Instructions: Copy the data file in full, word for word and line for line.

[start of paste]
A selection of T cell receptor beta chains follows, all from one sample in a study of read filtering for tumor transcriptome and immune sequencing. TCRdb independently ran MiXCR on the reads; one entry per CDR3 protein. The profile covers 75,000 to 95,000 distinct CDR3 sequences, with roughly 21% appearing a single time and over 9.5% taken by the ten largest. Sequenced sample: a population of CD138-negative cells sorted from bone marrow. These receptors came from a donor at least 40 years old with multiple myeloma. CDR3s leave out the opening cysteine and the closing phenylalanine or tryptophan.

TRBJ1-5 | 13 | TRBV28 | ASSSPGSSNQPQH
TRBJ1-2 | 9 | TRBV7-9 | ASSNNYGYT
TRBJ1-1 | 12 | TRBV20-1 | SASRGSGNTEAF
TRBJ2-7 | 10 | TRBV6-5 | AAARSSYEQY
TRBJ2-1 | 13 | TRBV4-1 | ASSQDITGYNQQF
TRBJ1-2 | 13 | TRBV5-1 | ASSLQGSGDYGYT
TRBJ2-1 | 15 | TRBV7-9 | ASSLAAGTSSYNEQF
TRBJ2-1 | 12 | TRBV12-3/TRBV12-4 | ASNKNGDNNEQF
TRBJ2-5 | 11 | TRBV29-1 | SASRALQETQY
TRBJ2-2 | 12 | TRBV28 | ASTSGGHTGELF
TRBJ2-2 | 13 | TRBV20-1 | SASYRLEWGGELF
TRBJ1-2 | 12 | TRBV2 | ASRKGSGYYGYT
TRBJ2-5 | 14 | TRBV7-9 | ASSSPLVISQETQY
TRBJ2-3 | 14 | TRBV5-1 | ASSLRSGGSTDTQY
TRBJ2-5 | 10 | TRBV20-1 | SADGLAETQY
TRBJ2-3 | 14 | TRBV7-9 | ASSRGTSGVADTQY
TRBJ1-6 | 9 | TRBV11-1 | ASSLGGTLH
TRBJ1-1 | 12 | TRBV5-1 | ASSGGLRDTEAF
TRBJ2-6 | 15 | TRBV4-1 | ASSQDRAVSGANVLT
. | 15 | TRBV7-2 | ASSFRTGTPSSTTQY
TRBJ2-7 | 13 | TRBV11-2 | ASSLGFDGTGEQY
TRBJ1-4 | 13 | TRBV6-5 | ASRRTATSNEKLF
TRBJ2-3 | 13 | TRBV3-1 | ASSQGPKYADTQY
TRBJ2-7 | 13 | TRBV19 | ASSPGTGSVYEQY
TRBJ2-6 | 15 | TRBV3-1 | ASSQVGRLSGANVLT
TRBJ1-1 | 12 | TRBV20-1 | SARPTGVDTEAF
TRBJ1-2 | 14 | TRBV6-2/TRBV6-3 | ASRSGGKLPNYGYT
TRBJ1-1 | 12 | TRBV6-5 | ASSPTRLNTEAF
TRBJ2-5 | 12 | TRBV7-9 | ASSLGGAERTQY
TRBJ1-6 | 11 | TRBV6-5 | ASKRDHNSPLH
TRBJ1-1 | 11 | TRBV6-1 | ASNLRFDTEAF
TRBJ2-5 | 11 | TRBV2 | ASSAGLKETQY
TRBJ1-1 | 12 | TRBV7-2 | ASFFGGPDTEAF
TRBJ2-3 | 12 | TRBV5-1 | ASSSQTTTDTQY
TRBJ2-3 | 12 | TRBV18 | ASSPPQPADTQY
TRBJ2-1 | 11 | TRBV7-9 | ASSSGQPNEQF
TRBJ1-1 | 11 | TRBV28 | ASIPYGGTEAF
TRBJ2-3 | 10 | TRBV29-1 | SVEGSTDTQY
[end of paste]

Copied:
A selection of T cell receptor beta chains follows, all from one sample in a study of read filtering for tumor transcriptome and immune sequencing. TCRdb independently ran MiXCR on the reads; one entry per CDR3 protein. The profile covers 75,000 to 95,000 distinct CDR3 sequences, with roughly 21% appearing a single time and over 9.5% taken by the ten largest. Sequenced sample: a population of CD138-negative cells sorted from bone marrow. These receptors came from a donor at least 40 years old with multiple myeloma. CDR3s leave out the opening cysteine and the closing phenylalanine or tryptophan.

TRBJ1-5 | 13 | TRBV28 | ASSSPGSSNQPQH
TRBJ1-2 | 9 | TRBV7-9 | ASSNNYGYT
TRBJ1-1 | 12 | TRBV20-1 | SASRGSGNTEAF
TRBJ2-7 | 10 | TRBV6-5 | AAARSSYEQY
TRBJ2-1 | 13 | TRBV4-1 | ASSQDITGYNQQF
TRBJ1-2 | 13 | TRBV5-1 | ASSLQGSGDYGYT
TRBJ2-1 | 15 | TRBV7-9 | ASSLAAGTSSYNEQF
TRBJ2-1 | 12 | TRBV12-3/TRBV12-4 | ASNKNGDNNEQF
TRBJ2-5 | 11 | TRBV29-1 | SASRALQETQY
TRBJ2-2 | 12 | TRBV28 | ASTSGGHTGELF
TRBJ2-2 | 13 | TRBV20-1 | SASYRLEWGGELF
TRBJ1-2 | 12 | TRBV2 | ASRKGSGYYGYT
TRBJ2-5 | 14 | TRBV7-9 | ASSSPLVISQETQY
TRBJ2-3 | 14 | TRBV5-1 | ASSLRSGGSTDTQY
TRBJ2-5 | 10 | TRBV20-1 | SADGLAETQY
TRBJ2-3 | 14 | TRBV7-9 | ASSRGTSGVADTQY
TRBJ1-6 | 9 | TRBV11-1 | ASSLGGTLH
TRBJ1-1 | 12 | TRBV5-1 | ASSGGLRDTEAF
TRBJ2-6 | 15 | TRBV4-1 | ASSQDRAVSGANVLT
. | 15 | TRBV7-2 | ASSFRTGTPSSTTQY
TRBJ2-7 | 13 | TRBV11-2 | ASSLGFDGTGEQY
TRBJ1-4 | 13 | TRBV6-5 | ASRRTATSNEKLF
TRBJ2-3 | 13 | TRBV3-1 | ASSQGPKYADTQY
TRBJ2-7 | 13 | TRBV19 | ASSPGTGSVYEQY
TRBJ2-6 | 15 | TRBV3-1 | ASSQVGRLSGANVLT
TRBJ1-1 | 12 | TRBV20-1 | SARPTGVDTEAF
TRBJ1-2 | 14 | TRBV6-2/TRBV6-3 | ASRSGGKLPNYGYT
TRBJ1-1 | 12 | TRBV6-5 | ASSPTRLNTEAF
TRBJ2-5 | 12 | TRBV7-9 | ASSLGGAERTQY
TRBJ1-6 | 11 | TRBV6-5 | ASKRDHNSPLH
TRBJ1-1 | 11 | TRBV6-1 | ASNLRFDTEAF
TRBJ2-5 | 11 | TRBV2 | ASSAGLKETQY
TRBJ1-1 | 12 | TRBV7-2 | ASFFGGPDTEAF
TRBJ2-3 | 12 | TRBV5-1 | ASSSQTTTDTQY
TRBJ2-3 | 12 | TRBV18 | ASSPPQPADTQY
TRBJ2-1 | 11 | TRBV7-9 | ASSSGQPNEQF
TRBJ1-1 | 11 | TRBV28 | ASIPYGGTEAF
TRBJ2-3 | 10 | TRBV29-1 | SVEGSTDTQY